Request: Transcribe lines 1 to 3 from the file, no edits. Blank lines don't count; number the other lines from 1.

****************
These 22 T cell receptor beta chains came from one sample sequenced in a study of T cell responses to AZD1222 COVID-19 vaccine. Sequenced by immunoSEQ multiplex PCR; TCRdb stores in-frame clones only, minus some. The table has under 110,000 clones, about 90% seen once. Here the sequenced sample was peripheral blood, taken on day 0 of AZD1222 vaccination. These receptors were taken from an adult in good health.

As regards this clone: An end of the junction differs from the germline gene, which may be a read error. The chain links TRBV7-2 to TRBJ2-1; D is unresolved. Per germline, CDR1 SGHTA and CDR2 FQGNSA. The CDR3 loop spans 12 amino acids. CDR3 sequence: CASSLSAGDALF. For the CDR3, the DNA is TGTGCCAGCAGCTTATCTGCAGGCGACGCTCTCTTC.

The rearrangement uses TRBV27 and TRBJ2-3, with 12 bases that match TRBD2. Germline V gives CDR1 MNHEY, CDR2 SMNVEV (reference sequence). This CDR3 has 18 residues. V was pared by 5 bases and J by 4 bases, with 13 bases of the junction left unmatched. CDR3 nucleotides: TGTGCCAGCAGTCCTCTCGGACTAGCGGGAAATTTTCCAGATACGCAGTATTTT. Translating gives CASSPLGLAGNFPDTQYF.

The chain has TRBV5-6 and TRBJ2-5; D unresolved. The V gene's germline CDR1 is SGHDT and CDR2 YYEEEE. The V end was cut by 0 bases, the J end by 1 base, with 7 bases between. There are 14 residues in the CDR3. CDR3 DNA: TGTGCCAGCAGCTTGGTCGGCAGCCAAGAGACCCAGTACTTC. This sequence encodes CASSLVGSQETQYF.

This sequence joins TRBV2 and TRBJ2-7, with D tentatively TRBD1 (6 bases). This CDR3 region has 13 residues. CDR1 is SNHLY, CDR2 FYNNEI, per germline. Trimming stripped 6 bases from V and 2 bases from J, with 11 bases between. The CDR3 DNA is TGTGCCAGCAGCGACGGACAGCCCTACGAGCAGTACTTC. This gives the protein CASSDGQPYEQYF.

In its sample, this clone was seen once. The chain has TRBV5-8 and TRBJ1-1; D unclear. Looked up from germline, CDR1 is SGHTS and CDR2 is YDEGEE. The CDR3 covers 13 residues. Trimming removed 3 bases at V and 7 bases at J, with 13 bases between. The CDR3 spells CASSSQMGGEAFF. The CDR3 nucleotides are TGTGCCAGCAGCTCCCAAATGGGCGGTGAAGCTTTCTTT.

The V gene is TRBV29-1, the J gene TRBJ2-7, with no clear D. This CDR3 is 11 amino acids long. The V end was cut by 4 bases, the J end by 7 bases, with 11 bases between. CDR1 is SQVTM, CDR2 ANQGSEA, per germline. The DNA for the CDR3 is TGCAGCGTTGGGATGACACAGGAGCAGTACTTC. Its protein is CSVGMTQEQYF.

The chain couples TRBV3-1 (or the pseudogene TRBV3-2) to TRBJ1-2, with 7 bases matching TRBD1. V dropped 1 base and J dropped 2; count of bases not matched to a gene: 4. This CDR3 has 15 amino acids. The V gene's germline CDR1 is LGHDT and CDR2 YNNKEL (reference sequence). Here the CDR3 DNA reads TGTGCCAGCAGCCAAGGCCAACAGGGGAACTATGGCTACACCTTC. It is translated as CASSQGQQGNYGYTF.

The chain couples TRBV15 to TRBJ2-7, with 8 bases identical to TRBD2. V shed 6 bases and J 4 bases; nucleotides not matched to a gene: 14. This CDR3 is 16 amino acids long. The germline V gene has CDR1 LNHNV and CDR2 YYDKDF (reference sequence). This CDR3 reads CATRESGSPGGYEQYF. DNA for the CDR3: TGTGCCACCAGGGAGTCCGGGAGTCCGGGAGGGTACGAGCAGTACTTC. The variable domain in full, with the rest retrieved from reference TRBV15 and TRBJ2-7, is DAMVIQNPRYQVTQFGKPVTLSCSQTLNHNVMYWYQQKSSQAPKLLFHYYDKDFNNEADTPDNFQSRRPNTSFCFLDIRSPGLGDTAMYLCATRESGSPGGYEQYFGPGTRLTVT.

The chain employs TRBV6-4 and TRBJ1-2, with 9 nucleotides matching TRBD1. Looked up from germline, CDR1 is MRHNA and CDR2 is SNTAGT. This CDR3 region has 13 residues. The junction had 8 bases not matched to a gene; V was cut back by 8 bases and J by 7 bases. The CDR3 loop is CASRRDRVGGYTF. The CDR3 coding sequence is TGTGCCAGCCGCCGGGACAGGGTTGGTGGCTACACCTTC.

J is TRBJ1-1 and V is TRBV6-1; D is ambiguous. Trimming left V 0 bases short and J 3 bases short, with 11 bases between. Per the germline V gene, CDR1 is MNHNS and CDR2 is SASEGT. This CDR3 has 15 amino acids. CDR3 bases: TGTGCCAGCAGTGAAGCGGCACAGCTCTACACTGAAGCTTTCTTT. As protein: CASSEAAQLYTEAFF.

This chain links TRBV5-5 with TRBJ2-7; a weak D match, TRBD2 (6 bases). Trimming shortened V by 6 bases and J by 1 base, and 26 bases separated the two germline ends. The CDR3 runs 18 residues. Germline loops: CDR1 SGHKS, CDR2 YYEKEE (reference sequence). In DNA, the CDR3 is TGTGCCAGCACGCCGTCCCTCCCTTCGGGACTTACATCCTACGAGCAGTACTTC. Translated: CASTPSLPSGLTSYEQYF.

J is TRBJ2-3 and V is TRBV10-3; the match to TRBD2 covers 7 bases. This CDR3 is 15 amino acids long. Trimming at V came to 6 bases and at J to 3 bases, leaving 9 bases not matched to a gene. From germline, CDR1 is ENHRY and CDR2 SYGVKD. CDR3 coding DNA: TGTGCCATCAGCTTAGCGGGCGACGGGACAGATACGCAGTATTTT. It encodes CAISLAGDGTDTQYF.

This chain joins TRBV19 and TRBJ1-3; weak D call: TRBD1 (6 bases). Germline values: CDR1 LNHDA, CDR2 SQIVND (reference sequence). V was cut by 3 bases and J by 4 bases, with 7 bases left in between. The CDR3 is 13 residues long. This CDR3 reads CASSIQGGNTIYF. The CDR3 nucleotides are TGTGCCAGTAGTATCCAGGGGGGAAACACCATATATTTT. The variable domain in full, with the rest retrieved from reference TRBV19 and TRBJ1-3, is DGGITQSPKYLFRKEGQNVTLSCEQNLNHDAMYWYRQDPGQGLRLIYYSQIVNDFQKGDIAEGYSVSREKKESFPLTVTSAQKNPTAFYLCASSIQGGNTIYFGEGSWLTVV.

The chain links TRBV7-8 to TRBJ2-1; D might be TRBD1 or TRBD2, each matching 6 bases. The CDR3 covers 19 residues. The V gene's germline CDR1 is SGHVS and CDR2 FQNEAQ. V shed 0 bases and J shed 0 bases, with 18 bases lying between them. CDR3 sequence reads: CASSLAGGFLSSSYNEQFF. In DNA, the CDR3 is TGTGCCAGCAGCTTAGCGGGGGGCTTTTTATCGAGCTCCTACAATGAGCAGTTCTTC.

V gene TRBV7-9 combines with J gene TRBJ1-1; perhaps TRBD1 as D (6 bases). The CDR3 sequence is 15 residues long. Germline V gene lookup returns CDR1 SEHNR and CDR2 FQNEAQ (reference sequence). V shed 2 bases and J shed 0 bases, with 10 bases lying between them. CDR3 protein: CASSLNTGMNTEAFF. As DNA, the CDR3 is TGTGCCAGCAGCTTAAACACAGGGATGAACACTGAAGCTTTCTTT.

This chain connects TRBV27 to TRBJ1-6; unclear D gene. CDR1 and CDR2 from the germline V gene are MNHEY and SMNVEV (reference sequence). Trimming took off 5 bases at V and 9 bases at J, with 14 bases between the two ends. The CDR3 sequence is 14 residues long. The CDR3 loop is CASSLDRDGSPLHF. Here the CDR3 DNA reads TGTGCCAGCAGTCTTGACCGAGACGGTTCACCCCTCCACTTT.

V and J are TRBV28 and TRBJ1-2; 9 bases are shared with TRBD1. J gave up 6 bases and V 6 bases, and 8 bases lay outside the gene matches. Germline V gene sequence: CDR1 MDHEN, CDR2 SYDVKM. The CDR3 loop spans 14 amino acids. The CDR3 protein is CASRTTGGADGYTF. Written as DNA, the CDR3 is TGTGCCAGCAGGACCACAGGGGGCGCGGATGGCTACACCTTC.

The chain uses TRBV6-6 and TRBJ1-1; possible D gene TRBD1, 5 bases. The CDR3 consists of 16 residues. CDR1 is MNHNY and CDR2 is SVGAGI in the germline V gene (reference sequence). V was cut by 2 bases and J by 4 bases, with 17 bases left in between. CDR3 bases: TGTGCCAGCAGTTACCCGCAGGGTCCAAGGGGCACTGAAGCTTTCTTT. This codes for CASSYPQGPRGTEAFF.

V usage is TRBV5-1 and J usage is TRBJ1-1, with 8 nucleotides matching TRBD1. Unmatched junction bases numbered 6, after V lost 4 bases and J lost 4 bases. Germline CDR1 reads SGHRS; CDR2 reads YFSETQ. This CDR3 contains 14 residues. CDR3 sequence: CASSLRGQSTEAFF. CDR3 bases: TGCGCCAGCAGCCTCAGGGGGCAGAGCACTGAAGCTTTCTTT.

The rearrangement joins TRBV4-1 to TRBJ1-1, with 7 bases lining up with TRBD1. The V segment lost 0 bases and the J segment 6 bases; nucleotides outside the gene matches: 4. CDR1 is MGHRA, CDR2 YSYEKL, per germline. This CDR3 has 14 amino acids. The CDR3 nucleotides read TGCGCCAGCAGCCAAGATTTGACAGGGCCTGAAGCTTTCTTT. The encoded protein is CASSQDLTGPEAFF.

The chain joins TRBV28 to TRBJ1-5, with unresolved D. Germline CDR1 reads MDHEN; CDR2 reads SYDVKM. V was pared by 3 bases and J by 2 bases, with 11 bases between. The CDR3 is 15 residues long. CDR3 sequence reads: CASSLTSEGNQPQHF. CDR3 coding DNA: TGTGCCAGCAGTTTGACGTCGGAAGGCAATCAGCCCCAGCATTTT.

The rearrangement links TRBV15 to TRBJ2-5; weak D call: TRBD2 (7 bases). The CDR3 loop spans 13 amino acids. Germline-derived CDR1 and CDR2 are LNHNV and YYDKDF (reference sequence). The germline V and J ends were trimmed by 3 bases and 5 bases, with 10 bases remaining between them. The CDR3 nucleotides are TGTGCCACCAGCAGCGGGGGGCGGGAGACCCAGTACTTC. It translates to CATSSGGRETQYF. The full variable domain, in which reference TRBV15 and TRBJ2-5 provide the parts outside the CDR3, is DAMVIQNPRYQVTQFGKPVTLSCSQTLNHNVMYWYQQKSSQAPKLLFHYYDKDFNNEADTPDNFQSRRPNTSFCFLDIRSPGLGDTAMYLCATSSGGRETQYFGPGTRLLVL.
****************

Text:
These 22 T cell receptor beta chains came from one sample sequenced in a study of T cell responses to AZD1222 COVID-19 vaccine. Sequenced by immunoSEQ multiplex PCR; TCRdb stores in-frame clones only, minus some. The table has under 110,000 clones, about 90% seen once. Here the sequenced sample was peripheral blood, taken on day 0 of AZD1222 vaccination. These receptors were taken from an adult in good health.

As regards this clone: An end of the junction differs from the germline gene, which may be a read error. The chain links TRBV7-2 to TRBJ2-1; D is unresolved. Per germline, CDR1 SGHTA and CDR2 FQGNSA. The CDR3 loop spans 12 amino acids. CDR3 sequence: CASSLSAGDALF. For the CDR3, the DNA is TGTGCCAGCAGCTTATCTGCAGGCGACGCTCTCTTC.

The rearrangement uses TRBV27 and TRBJ2-3, with 12 bases that match TRBD2. Germline V gives CDR1 MNHEY, CDR2 SMNVEV (reference sequence). This CDR3 has 18 residues. V was pared by 5 bases and J by 4 bases, with 13 bases of the junction left unmatched. CDR3 nucleotides: TGTGCCAGCAGTCCTCTCGGACTAGCGGGAAATTTTCCAGATACGCAGTATTTT. Translating gives CASSPLGLAGNFPDTQYF.